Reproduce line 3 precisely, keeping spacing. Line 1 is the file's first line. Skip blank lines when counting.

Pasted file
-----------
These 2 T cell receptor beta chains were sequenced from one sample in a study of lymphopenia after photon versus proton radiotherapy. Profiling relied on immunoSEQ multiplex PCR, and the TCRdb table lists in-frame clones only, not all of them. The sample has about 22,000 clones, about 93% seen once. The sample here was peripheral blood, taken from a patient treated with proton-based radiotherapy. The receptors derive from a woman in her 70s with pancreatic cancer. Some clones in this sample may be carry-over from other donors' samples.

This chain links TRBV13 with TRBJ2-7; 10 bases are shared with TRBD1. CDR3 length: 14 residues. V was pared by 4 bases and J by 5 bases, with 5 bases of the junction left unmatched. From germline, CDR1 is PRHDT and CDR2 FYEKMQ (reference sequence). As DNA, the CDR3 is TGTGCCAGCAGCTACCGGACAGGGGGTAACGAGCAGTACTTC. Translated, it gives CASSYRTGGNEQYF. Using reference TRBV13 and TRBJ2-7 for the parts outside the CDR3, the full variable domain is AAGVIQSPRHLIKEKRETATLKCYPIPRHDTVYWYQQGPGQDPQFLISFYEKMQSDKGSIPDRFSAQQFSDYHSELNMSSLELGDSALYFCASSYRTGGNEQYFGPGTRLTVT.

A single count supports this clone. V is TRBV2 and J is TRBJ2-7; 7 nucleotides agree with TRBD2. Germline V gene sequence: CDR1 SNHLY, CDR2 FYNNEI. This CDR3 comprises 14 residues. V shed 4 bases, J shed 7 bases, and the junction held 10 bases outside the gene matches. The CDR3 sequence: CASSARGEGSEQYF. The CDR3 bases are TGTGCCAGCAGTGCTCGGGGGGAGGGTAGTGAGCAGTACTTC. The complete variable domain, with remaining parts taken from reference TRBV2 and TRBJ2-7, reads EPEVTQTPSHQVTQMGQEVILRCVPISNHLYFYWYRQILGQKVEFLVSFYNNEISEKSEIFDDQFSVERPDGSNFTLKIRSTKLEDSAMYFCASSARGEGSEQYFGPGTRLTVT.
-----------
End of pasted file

A single count supports this clone. V is TRBV2 and J is TRBJ2-7; 7 nucleotides agree with TRBD2. Germline V gene sequence: CDR1 SNHLY, CDR2 FYNNEI. This CDR3 comprises 14 residues. V shed 4 bases, J shed 7 bases, and the junction held 10 bases outside the gene matches. The CDR3 sequence: CASSARGEGSEQYF. The CDR3 bases are TGTGCCAGCAGTGCTCGGGGGGAGGGTAGTGAGCAGTACTTC. The complete variable domain, with remaining parts taken from reference TRBV2 and TRBJ2-7, reads EPEVTQTPSHQVTQMGQEVILRCVPISNHLYFYWYRQILGQKVEFLVSFYNNEISEKSEIFDDQFSVERPDGSNFTLKIRSTKLEDSAMYFCASSARGEGSEQYFGPGTRLTVT.